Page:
I was however distracted by the email waiting on my screen.

From: support@mvpaward.com [mailto:support@mvpaward.com]
Sent: Wednesday, 2 April 2008 1:26 AM
To: tatham@oddie.com.au
Subject: [MVP] Congratulations! You have received the Microsoft MVP Award

Dear Tatham Oddie,

Congratulations! We are pleased to present you with the 2008 Microsoft® MVP Award! The MVP Award is our way to say thank you for promoting the spirit of community and improving people’s lives and the industry’s success every day. We appreciate your extraordinary efforts in Windows Live Platform technical communities during the past year. Microsoft will soon send your MVP Award gift package. It is our way to say “thank you for making a difference.” You will receive an e-mail message in the next 10 business days that contains your MVP Award gift package shipping information and your tracking number.

On behalf of everyone at Microsoft, thank you for your contributions to technical communities.


Roseanne Stamell, your MVP Lead

Yay. 🙂

Thanks to all the guys in Microsoft DPE who’ve continued to support me over the years. Frank, Coatesy, Fin, Kordahi and their peers. 🙂

Still more upcoming presentations

Update 4-Dec-07: The Canberra talks on Dec 20th have been bumped to make way for the Canberra IT Pro + Dev Christmas party instead. The party will be on at King O’Malley’s Irish Pub from 1630 on Tue 11th Dec 2007. (131 City Walk, Canberra City, ACT 2601, Australia). My next talk in the nation’s capital will now be on 20th March 2008.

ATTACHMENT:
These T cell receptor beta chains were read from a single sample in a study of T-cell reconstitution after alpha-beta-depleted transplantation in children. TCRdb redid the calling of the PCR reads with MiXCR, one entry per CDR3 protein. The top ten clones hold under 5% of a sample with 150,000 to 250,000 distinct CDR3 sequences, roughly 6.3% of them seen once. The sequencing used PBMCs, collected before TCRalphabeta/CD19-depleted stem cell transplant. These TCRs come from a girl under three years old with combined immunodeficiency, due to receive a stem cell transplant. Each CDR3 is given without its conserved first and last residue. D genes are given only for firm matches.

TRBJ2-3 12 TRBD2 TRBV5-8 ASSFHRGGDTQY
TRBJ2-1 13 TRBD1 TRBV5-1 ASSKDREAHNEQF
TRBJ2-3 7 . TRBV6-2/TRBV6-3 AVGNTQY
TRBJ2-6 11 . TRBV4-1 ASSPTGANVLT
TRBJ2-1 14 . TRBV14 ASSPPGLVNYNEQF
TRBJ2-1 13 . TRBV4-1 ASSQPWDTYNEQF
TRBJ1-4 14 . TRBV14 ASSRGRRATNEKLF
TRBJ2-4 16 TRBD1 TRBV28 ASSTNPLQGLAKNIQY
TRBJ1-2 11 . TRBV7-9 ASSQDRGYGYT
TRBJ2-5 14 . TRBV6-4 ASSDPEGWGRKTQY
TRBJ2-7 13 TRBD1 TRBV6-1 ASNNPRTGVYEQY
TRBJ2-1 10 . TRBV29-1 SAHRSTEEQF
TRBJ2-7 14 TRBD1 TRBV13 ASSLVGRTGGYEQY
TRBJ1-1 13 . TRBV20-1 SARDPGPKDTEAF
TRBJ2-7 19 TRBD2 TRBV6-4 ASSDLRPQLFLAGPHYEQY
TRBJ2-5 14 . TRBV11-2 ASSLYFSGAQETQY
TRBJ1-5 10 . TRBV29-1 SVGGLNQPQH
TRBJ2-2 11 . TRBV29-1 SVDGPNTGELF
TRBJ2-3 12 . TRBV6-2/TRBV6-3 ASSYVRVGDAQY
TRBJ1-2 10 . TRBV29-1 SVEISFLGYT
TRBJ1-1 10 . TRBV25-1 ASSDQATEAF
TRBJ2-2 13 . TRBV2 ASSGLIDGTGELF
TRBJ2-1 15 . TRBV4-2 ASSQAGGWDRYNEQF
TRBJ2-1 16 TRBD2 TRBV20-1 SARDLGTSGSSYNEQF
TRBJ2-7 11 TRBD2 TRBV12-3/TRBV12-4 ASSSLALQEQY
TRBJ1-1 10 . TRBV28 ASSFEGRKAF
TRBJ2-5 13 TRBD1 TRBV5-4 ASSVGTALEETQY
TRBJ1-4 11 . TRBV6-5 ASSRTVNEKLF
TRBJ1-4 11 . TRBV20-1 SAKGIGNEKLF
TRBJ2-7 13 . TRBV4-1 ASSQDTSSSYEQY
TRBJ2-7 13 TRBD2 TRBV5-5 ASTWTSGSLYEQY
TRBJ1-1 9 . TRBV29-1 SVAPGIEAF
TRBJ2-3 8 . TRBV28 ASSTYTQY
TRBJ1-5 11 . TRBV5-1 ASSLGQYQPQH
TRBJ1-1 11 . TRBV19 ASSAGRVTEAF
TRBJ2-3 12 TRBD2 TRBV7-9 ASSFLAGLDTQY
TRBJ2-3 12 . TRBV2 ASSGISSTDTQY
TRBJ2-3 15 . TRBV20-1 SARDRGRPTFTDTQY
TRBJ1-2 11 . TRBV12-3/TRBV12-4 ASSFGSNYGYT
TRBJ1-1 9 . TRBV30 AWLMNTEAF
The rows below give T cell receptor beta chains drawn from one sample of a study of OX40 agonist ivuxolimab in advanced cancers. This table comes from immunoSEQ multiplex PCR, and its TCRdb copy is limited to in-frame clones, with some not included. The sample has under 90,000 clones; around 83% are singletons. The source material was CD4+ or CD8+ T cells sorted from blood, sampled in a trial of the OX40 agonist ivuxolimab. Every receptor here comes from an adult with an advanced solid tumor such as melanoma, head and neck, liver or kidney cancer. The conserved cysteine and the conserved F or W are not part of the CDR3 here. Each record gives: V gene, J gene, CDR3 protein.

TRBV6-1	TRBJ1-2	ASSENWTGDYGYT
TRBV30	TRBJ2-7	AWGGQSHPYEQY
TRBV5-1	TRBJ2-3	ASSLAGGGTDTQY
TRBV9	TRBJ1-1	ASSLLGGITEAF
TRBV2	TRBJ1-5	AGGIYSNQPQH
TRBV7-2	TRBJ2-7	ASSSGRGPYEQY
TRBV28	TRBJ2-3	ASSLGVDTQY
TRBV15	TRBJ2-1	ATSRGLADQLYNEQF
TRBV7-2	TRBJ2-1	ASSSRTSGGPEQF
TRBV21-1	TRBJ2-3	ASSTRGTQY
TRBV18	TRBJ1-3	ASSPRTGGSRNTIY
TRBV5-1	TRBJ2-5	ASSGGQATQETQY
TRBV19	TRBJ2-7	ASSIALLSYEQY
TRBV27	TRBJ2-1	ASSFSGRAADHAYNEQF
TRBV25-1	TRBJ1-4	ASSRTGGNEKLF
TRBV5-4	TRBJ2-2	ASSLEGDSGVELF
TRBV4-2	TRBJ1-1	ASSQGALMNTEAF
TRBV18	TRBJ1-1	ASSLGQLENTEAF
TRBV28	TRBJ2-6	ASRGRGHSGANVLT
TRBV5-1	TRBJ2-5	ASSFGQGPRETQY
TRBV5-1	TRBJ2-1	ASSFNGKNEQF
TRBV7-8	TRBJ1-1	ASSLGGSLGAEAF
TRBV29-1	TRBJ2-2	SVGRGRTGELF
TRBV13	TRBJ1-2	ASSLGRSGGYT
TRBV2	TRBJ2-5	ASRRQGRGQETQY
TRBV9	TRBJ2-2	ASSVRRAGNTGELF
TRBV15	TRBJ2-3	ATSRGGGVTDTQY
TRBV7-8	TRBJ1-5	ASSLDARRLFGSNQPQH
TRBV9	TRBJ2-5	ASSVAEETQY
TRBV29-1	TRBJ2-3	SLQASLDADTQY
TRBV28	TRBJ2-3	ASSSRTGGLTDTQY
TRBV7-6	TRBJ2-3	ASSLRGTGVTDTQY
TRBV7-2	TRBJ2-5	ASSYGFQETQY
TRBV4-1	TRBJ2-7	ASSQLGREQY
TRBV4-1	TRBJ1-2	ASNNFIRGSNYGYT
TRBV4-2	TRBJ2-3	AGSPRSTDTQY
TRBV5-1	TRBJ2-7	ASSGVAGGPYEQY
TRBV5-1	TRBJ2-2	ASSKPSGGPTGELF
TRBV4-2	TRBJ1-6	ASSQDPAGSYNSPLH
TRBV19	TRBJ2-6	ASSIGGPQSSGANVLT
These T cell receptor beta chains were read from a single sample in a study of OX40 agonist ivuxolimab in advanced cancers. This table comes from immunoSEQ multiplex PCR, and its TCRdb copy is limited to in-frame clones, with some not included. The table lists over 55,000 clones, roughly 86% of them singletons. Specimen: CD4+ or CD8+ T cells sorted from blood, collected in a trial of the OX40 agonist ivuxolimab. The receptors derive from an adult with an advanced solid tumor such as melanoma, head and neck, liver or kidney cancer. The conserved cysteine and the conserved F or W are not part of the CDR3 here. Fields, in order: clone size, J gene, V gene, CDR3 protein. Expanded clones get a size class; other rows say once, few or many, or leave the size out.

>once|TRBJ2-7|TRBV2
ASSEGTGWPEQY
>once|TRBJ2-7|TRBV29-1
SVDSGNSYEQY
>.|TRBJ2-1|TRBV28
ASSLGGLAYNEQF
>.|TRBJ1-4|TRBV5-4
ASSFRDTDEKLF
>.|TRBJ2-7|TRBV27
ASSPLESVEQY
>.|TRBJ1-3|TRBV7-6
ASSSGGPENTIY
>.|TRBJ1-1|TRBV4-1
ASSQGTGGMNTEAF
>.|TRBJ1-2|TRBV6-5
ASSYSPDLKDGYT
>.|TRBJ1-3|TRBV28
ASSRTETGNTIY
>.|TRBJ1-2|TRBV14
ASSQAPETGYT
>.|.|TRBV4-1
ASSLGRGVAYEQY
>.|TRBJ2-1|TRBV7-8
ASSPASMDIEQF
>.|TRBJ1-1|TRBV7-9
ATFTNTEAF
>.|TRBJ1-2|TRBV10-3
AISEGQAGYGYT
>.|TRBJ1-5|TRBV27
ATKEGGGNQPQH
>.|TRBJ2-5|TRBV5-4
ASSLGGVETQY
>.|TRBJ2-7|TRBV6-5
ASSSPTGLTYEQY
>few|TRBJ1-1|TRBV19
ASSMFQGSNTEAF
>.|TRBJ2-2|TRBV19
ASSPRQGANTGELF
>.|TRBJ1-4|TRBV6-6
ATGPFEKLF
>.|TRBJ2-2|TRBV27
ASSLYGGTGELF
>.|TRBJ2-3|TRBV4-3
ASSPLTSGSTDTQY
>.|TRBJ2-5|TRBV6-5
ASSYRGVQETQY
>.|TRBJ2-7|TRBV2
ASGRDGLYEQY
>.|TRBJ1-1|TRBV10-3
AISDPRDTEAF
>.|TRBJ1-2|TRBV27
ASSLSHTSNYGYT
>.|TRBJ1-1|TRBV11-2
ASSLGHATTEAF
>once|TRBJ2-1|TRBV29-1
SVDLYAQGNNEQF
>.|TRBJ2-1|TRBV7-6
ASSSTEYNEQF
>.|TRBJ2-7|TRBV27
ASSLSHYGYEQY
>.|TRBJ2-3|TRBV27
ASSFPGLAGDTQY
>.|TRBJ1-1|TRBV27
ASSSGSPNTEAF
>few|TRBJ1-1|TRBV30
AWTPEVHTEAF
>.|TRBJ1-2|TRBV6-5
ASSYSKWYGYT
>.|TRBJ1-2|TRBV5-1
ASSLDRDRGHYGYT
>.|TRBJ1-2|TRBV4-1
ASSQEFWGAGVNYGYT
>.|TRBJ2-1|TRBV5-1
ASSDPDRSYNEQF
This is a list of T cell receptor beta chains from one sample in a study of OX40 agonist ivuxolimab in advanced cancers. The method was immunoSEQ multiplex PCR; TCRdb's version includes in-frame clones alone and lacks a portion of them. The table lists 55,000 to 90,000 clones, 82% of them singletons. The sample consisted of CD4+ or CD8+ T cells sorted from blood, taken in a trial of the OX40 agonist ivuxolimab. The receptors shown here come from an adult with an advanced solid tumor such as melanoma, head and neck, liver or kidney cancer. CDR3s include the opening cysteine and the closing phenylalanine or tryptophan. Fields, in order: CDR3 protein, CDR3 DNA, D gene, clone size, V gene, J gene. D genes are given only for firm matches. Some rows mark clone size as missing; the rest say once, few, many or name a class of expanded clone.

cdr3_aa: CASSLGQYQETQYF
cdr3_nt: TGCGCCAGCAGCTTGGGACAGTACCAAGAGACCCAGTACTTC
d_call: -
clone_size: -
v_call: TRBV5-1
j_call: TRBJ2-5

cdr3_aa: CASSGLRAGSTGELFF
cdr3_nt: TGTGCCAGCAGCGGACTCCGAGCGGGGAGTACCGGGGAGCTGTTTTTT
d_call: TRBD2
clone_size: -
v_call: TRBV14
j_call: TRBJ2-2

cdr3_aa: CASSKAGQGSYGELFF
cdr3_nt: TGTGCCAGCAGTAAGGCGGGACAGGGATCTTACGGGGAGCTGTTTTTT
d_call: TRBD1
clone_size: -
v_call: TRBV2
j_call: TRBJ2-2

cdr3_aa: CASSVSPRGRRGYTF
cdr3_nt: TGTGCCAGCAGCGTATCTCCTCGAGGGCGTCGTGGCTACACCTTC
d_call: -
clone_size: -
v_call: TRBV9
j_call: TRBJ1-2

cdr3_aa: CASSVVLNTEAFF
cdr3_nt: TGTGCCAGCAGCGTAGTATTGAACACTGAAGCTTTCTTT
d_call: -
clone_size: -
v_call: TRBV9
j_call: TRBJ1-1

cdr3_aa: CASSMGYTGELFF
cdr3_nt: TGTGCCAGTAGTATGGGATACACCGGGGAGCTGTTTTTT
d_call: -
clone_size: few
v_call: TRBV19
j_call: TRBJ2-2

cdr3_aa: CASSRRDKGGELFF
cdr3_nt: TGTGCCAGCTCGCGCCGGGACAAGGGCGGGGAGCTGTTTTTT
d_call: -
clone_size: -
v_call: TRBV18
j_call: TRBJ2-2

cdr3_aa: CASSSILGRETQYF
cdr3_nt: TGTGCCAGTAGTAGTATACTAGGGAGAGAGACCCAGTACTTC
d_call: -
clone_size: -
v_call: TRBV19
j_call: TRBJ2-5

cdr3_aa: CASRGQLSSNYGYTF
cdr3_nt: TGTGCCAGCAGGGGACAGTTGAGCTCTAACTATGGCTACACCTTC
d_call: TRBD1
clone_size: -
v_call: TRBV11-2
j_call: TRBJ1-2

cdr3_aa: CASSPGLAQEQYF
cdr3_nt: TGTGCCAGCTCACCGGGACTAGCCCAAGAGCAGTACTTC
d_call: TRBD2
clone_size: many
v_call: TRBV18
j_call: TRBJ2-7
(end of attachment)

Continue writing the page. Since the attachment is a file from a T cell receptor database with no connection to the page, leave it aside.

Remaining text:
Through December and January I will be delivering updated versions of my “Utilising Windows Live Web services Today” presentation. It is a hybrid of my Tech.Ed presentation and the content from my Enterprise Mashups talk at Web Directions.

The presentation covers a reasonably high level overview of the technologies that fall under Windows Live, and what APIs you can use to access them. For a welcome change, I actually have really licensing numbers and actually dollar figures to talk about too (none of this “You’ll have to call a sales rep” type talk). Most importantly, it’s all about technologies that are available today and many of which are free too. I’ll also do a number of code demos covering Windows Live Data, Virtual Earth, MapPoint and some ASP.NET AJAX.

Canberra Developer Users Group (Lunch): Thursday 20th Dec, 1230 at King O’Malley’s Irish Pub, 131 City Walk, Canberra City, ACT 2601, Australia

Canberra Developer Users Group (Evening): Thursday 20th Dec, 1630 at Microsoft Canberra, Walter Turnbull Building, Level 2, 44 Sydney Ave, Barton, ACT 2600, Australia

Queensland MSDN User Group: Tuesday 19th February, 1730 for 1800 at Microsoft Brisbane, Level 9, Waterfront Place, 1 Eagle St, Brisbane, QLD 7000, Australia

Hope to see you all there!

Loading Collections into Virtual Earth v6